- To domicile in Singapore, the management company must have at least 2 full-time resident professionals or representatives
- A fund’s director could serve as representative (there is a minimum requirement of 2 directors, at least 1 of whom must reside in Singapore)
- Monetary Authority of Singapore requires GPs to:
- Have a physical office in Singapore
- Fulfill AML/KYC requirements
- Preferably have backgrounds in investing/financial services
Conclusion: Historically, Singapore has been the most popular domicile in Asia. Currently, It is suboptimal for a fund under $15m to domicile in Singapore as the fund formation and operating costs are relatively high. However, MAS is trying to streamline the process for venture funds to set up in Singapore.
The EU Council has gone on to label and blacklist domiciles that have not met guidelines regarding tax evasion, fraud and avoidance as well as money laundering. As a consequence of this crackdown, we are seeing increased KYC and AML procedures across the world. This is substantially increasing the time to market for new funds, making jurisdictions less desirable for both LPs and GPs.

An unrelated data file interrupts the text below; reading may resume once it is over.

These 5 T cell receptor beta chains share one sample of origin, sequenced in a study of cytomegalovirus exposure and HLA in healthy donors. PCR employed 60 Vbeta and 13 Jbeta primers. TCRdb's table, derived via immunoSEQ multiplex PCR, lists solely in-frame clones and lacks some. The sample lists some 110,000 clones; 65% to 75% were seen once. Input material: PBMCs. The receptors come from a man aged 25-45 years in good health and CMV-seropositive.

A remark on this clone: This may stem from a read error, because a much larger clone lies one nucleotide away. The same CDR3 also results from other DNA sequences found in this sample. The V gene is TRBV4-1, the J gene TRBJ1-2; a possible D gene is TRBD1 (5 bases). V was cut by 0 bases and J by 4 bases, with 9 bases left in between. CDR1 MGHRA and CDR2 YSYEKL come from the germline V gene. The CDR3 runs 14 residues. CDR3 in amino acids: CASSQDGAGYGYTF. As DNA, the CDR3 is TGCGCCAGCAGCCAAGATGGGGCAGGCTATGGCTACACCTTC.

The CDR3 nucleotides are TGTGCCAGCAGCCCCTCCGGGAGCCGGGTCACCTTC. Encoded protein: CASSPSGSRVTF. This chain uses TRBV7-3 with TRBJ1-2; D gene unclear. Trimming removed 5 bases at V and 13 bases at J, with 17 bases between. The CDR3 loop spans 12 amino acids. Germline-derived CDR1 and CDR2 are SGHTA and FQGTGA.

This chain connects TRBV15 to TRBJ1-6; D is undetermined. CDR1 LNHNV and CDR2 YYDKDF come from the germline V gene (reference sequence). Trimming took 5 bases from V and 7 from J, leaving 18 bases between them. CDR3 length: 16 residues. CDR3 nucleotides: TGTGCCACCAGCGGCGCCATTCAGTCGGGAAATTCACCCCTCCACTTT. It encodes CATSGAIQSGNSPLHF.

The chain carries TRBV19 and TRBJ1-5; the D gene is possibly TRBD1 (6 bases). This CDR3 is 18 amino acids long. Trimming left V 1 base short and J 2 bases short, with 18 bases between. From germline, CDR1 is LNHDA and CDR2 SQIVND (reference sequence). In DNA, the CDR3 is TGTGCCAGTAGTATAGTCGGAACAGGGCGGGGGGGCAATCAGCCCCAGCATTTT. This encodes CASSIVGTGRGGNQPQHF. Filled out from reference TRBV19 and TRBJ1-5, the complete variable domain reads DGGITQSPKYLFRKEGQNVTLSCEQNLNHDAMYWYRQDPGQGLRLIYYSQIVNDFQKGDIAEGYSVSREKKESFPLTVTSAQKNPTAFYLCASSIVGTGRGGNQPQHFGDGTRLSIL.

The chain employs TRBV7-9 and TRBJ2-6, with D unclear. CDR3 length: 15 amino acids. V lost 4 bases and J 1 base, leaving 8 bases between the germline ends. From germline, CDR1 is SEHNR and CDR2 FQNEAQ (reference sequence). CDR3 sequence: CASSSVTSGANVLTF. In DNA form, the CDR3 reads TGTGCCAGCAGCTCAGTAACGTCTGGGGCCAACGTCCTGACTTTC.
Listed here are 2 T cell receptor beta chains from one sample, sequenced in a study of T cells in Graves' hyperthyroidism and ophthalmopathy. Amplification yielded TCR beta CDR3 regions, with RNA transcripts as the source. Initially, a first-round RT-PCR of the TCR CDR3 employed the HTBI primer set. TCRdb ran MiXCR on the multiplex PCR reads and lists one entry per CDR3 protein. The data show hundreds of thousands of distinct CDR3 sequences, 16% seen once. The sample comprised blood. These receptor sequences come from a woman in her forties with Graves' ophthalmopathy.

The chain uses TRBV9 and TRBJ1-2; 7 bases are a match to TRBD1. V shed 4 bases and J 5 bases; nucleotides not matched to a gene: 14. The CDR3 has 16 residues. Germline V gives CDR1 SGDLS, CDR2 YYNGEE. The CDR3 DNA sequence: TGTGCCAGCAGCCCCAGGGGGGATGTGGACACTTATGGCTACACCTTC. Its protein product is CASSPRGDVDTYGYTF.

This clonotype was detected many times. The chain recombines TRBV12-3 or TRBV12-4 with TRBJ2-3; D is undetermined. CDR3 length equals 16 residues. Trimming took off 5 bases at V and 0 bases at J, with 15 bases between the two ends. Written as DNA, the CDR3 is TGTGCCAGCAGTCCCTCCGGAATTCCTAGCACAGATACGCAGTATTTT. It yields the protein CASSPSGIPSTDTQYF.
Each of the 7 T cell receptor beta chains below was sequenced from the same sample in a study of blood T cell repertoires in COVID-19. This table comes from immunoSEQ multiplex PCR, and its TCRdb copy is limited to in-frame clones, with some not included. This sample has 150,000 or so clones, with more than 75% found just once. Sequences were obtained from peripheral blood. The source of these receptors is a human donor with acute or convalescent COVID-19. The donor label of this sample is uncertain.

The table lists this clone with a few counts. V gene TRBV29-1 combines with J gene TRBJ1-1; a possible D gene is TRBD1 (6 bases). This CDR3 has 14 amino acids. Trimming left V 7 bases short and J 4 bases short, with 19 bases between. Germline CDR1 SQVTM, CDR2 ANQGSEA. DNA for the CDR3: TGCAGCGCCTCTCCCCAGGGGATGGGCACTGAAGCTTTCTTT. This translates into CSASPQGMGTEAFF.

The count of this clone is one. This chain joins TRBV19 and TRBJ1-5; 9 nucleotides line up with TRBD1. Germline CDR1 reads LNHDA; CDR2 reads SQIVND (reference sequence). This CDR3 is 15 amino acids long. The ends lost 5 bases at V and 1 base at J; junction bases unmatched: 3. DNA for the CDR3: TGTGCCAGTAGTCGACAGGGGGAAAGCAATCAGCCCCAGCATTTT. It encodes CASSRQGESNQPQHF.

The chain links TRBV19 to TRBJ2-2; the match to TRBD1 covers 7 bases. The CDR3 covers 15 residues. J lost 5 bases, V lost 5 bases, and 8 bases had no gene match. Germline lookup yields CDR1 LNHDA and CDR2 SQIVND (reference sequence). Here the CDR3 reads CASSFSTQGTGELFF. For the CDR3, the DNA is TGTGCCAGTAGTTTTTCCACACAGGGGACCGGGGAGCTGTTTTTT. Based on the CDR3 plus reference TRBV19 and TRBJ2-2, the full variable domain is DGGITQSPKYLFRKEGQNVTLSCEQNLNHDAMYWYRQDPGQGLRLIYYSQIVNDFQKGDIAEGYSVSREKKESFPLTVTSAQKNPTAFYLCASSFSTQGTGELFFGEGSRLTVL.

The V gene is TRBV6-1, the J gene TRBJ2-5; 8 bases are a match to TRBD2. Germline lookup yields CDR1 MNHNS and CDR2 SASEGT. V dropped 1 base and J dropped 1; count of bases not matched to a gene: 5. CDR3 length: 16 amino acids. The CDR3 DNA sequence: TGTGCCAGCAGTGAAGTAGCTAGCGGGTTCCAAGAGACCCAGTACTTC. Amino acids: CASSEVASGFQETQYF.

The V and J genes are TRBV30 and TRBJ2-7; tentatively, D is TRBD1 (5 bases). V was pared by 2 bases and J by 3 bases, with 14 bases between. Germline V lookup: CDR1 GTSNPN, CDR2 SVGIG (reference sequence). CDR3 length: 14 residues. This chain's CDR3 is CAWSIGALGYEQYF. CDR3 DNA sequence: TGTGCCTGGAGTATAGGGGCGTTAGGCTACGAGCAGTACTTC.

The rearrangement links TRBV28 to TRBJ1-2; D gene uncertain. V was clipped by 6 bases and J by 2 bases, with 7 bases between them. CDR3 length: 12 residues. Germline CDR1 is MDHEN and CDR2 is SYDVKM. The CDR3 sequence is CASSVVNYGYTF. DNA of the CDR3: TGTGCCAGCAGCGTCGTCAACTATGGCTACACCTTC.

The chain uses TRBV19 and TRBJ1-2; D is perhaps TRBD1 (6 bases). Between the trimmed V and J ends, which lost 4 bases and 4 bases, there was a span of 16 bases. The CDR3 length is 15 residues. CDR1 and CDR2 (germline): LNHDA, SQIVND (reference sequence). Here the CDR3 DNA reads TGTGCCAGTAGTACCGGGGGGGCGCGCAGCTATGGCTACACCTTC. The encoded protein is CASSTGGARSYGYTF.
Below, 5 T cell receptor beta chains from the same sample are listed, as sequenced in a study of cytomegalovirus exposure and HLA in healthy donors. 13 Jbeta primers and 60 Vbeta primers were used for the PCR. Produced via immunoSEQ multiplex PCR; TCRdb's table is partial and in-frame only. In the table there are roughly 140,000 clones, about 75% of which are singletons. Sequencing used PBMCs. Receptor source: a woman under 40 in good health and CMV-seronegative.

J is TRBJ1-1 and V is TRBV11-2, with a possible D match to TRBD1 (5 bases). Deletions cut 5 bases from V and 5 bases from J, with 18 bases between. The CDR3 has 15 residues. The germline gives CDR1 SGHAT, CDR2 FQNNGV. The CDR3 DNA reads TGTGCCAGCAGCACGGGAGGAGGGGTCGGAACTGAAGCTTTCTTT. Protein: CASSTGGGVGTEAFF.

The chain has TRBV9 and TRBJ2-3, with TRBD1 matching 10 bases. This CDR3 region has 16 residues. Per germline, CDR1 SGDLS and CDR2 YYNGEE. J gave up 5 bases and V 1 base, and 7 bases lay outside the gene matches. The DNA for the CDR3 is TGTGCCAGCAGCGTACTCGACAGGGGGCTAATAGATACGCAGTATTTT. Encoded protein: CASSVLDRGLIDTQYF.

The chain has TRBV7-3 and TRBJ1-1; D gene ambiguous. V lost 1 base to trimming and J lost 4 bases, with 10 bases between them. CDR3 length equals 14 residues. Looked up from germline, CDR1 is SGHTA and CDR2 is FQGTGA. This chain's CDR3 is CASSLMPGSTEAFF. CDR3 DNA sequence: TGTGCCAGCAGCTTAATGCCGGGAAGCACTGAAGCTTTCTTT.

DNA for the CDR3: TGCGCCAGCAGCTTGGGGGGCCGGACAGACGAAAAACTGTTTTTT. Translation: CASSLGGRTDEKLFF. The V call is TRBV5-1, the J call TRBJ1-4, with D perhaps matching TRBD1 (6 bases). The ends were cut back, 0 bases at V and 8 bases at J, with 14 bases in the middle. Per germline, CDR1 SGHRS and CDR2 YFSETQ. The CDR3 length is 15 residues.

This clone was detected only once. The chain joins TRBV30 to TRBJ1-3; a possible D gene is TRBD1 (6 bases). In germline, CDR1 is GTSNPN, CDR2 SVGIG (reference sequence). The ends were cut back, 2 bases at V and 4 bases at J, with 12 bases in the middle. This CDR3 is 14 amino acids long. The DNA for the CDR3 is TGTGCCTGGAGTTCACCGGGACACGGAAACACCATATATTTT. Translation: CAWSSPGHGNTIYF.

The Netherlands’ “Small Managers Regime” is attractive for new funds with AUM less than €100m. Both the costs of setting up and advisory services are relatively affordable for Europe. However, the speed to market has continued to be an issue across Europe, including in the Netherlands.
- New KYC and AML regulations increasing an already complex process
- It takes around two months to obtain a license under the Small Managers Regime
- Can be extended if additional documentation is required
Conclusion: The Netherlands offers a cost effective domicile for new fund managers in Europe operating under the Small Managers Regime. Advisory and legal services are ample and relatively affordable. However, the regulatory process is complicated and arduous. Nevertheless, with the regulatory climate in the EU, the Netherlands may be the best option for new fund managers.